We elected not to have breakfast included in our hotel package because we wanted ample opportunity to explore Quebec’s many, many dining options. One place not to be missed for weekend brunch is Lapin Saute. It was packed with locals, so make sure you have a reservation. My understanding is that’s it’s also excellent for lunch or dinner. Very small and intimate and oh so French!


Check out all the details on the outside of the building, like the garden tools and clay pots covered in snow. Lapin means rabbit in French – do you see the rabbit crossing sign?

Another great option is Le Cochon Dingue. I think cochon means pig?  It opened early and had an extensive menu. We enjoyed the restaurant so much we went there twice.

Ice Skate Outdoors in Upper Quebec City

It was a warmer, sunnier day when we returned to Upper Quebec to go ice skating the following day.


Glide across a refrigerated rink amid the ambiance of Old Québec, just across from Porte Saint-Jean and Capitole de Québec. In the pictures, you can catch a glimpse of the old walls. The setting is spectacular at night.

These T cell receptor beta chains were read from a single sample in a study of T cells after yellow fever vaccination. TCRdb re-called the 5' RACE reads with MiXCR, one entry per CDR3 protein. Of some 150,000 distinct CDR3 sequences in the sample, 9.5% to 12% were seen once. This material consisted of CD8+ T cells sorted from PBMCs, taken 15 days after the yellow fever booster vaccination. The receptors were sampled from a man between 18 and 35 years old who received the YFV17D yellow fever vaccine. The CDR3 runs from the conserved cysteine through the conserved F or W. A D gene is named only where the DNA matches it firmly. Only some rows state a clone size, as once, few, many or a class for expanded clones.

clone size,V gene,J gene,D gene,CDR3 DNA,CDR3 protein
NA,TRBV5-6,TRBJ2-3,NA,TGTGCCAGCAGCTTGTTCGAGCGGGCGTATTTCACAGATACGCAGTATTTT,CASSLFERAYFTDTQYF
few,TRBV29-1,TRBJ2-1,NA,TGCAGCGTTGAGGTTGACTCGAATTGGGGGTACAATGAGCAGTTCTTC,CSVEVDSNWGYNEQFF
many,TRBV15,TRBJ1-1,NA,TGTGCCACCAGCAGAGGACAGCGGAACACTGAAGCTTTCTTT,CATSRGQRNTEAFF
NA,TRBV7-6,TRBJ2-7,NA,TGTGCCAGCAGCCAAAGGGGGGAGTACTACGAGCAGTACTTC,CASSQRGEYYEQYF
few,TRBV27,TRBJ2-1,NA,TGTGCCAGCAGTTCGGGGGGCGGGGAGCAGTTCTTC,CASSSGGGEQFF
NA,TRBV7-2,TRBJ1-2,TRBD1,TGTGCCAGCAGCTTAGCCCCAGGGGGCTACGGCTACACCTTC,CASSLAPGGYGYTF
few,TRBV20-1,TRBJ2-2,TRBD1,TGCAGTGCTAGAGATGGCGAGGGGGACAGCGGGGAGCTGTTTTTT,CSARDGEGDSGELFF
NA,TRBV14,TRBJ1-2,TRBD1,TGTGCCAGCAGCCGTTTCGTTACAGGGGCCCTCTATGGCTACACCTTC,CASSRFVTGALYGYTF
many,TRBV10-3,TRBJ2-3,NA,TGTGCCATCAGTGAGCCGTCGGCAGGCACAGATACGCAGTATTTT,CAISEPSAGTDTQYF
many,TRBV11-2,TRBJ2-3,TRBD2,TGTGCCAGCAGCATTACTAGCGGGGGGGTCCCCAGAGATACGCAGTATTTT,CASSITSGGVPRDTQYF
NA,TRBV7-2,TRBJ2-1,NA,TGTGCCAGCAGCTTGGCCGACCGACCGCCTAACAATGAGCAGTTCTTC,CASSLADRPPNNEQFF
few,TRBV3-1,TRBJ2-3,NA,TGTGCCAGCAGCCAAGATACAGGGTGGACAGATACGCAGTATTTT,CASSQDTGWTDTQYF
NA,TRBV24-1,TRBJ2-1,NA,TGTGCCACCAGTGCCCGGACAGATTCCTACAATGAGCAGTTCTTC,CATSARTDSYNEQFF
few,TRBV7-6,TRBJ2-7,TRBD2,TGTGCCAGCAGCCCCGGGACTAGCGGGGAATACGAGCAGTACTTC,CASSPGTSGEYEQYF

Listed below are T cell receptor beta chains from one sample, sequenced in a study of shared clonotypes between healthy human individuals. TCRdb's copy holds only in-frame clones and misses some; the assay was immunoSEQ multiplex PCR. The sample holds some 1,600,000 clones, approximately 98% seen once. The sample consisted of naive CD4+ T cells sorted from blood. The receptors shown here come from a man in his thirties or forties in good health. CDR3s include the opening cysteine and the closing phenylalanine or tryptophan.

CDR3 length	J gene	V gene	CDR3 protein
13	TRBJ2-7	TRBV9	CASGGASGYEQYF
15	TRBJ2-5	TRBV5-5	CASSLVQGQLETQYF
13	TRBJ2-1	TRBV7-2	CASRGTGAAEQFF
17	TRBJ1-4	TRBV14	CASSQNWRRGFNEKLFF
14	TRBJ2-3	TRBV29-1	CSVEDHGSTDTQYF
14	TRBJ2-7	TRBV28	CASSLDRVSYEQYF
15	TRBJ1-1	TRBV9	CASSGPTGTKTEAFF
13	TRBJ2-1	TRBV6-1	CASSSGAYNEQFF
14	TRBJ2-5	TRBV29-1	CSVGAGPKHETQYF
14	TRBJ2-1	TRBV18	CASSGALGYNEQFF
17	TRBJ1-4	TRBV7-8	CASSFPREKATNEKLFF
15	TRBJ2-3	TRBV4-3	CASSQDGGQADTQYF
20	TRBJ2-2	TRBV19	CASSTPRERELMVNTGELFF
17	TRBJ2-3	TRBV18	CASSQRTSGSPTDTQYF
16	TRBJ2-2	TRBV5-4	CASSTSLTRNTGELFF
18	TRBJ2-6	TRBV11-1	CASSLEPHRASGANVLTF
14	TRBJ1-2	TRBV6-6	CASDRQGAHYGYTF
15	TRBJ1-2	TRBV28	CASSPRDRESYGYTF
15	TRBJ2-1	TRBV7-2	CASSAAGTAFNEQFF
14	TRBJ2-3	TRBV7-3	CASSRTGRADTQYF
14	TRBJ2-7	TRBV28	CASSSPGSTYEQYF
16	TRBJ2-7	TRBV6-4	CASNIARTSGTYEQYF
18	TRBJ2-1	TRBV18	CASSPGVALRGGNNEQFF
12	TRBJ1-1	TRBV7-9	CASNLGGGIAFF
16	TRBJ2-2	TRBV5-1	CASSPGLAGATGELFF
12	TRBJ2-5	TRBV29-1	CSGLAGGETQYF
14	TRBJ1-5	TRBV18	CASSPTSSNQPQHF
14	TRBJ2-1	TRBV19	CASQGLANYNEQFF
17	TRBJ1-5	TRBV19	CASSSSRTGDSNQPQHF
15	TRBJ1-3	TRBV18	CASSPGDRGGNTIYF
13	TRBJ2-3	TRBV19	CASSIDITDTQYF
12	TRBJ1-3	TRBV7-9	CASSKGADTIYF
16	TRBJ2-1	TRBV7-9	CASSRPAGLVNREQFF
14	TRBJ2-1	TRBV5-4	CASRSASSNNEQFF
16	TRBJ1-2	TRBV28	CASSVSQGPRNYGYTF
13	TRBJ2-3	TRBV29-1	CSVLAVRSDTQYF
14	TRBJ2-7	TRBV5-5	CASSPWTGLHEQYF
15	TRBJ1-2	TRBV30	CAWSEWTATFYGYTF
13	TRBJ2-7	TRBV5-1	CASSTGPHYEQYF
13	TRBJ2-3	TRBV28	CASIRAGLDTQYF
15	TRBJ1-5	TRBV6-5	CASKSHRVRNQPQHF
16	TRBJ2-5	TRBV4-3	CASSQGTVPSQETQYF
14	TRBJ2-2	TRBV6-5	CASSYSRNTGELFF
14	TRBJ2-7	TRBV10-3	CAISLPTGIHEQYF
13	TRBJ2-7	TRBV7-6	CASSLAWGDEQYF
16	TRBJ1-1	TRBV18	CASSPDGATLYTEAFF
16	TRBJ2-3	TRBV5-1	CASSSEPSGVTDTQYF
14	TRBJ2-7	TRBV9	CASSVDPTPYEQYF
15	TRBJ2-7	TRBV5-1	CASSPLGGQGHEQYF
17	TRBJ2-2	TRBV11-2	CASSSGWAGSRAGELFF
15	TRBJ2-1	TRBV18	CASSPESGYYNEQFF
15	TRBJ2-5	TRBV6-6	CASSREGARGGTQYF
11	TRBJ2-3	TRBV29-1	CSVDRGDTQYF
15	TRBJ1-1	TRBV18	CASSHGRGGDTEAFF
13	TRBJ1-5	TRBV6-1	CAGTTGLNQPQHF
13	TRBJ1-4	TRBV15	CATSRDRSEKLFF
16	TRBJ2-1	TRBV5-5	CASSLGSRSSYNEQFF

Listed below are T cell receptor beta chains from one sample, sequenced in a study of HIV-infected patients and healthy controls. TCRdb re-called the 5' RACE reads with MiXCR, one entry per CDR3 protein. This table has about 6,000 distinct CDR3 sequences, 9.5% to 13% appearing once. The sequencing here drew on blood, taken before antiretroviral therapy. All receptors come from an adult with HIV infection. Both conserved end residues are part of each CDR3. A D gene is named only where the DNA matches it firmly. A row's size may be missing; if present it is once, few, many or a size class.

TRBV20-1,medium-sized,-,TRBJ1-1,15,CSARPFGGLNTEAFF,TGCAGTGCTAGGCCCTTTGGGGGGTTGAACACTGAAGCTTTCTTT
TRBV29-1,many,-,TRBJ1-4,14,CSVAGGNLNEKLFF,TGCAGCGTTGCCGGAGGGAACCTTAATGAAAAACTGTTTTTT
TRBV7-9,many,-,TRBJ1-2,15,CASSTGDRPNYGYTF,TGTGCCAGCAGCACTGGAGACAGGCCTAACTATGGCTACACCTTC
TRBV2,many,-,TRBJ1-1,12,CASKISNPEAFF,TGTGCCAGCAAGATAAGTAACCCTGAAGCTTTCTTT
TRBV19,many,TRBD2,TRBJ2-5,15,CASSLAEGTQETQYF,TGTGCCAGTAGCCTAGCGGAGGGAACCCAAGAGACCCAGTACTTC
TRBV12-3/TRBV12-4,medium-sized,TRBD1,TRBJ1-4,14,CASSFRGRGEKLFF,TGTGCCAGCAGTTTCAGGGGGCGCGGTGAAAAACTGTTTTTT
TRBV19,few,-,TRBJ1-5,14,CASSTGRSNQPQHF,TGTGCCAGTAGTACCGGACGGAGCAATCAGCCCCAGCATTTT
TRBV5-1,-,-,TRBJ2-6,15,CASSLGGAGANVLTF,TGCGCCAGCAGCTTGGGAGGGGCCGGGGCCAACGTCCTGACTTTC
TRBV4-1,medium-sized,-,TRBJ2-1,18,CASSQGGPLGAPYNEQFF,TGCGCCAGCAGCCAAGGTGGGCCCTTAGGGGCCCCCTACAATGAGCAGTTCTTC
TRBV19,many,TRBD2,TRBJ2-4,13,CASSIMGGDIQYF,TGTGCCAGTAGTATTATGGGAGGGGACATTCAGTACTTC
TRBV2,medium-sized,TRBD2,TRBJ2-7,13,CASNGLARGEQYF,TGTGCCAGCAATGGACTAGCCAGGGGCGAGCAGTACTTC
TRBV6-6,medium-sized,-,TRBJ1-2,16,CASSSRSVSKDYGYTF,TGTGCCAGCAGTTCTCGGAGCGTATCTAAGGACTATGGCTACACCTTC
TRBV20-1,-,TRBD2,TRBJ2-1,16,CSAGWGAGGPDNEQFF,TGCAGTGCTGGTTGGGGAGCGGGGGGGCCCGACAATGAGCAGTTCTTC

They offer skate rentals, a locker room, rest rooms and a place to eat. Hubby and I hadn’t skated for years and were surprised how relatively quickly we got the hang of it. What do you think of my form? And, I loved skating to the sounds of Christmas carols in French while holding hands.


Afterwards we found this neat restaurant, called Boulay for the best bowl of French onion soup I’ve ever had! I wish I had taken a picture, because the presentation was unique and special. The atmosphere in the restaurant was hip lodge, if that’s such a thing?

Visit the Old Port Christmas Market

After a late lunch in Upper Quebec City, we took a scenic walk down to the Le Marché de Noël, or Old Port Christmas Market. Outside was a lot selling Christmas trees, but the rest of the market was under roof.


The market claims to have over 1,000 local agri-products and handicrafts under roof. Apples were big in Quebec, with a wide range of varieties.


I was swooning over these sumptuous bake goods! Boy, I would have loved to purchase one for dessert on Christmas Eve and Day.

If you need any more convincing to visit Quebec City (anytime of year) read the CNN feature, Most European City in North America.

I know we plan to return.